13. Genome Sequencing for Fetuses
After all, genetic tests for newborn babies are already routine. Millions of parents would almost undoubtedly want to scan their fetuses, too. The scans might pick up potentially fatal conditions early, saving lives and easing pain. The scans would also, however, detect more ambiguous medical signals, such as predispositions to disease, or information about traits like personality or physique. What would parents do with that information? What should they do? Is there a limit to how much genetic information parents want about their babies? And how much of that information should be shared with a child? None of these questions have clear answers, and they'll be debated in years to come.
12. Sugar Found in Space
11. New Planet Found in Our Solar System?
10. Nine-Planet System Discovered?
9. New-Species "Heaven" in Peru
A team of Mexican and Peruvian biologists found this "new heaven of unknown biodiversity" during a 2009-2011 expedition, according to a press statement.
8. Limbless Amphibians Discovered
7. Maya Mural Contradicts Doomsday
6. "Dramatic" Maya Temple Found
5. Giant Crocodile Breaks Size Record
4. Curiosity Lands on Mars
Since then, Curiosity has fascinated the public, beaming back amazing information about the rocks, regolith, and atmosphere of Mars. But most importantly, it has sent back pictures, pictures, and more pictures, transporting us Earth-bound humans to the Red Planet. The rover will continue on its 2.5-year trek up the slopes of Mount Sharp, searching for organic compounds and signs of habitability on Mars, past or present. The entire mission has been so successful that NASA recently announced a new rover built from leftover Curiosity parts that will be sent to Mars in 2020 (and that our readers think should be named "I Should Be on Titan").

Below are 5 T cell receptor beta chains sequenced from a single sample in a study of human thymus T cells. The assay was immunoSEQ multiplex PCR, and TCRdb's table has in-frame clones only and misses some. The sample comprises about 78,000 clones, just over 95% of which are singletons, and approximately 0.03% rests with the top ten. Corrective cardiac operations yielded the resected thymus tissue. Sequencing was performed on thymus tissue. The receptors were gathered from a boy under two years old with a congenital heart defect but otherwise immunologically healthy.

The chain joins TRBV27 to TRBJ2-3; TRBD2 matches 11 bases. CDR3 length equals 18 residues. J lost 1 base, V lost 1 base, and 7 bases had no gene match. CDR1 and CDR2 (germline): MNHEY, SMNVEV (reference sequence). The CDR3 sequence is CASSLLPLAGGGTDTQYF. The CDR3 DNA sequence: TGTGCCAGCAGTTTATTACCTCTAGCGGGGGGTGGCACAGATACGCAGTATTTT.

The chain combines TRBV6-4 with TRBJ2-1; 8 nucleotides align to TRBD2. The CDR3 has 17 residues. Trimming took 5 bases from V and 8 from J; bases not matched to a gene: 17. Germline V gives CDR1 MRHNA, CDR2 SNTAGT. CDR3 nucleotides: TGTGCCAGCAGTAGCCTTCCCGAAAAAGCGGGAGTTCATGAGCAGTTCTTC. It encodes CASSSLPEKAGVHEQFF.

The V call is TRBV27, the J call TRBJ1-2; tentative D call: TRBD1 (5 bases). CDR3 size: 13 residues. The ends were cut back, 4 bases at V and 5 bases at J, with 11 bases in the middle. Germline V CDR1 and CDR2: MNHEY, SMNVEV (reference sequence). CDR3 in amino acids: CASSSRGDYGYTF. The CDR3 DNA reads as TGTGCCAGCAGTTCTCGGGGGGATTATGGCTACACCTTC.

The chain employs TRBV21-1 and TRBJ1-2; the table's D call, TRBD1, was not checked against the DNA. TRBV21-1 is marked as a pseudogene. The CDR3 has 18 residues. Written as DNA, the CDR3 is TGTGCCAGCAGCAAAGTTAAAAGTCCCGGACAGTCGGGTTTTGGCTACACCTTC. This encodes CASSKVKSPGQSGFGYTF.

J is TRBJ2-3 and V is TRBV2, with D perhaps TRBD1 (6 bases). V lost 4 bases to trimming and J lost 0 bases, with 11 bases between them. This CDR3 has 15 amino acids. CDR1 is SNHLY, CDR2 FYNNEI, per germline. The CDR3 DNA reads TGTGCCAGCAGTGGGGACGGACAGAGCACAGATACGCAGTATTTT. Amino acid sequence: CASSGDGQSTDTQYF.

3. "Lost World" in Antarctica
(See picture below: "'Yeti Crab' Discovered in Deep Pacific.")
A camera-equipped submersible robot filmed species such as barnacles, crabs, anemones, and even an octopus, all of which are mostly colorless and live in utter darkness at depths of 7,875 feet (2,400 meters), according to a January study.
2. Scientists Search for Prehistoric Life in Lake Vostok
After more than a decade of drilling, Russian scientists finally reached Lake Vostok,14-million-old Antarctic lake buried beneath the ice, in February. About the size of Lake Ontario, Vostok is the largest of some 300 lakes carved into the southern polar cap. The Russians broke through to the lake’s surface -- after drilling through 2.2 miles of ice -- just as the drilling season was coming to an end.
In October, a preliminary analysis of ice that had frozen to the drill bit revealed no evidence of microbial life in the pristine subglacial oasis, a disappointment to those who had been hoping for evidence of extremophiles living in icy darkness. But the lake itself could still harbor life, and two teams from the U.S. and the U.K. are currently in Antarctica preparing to drill through the ice and hoping to retrieve samples from Lake Vostok itself.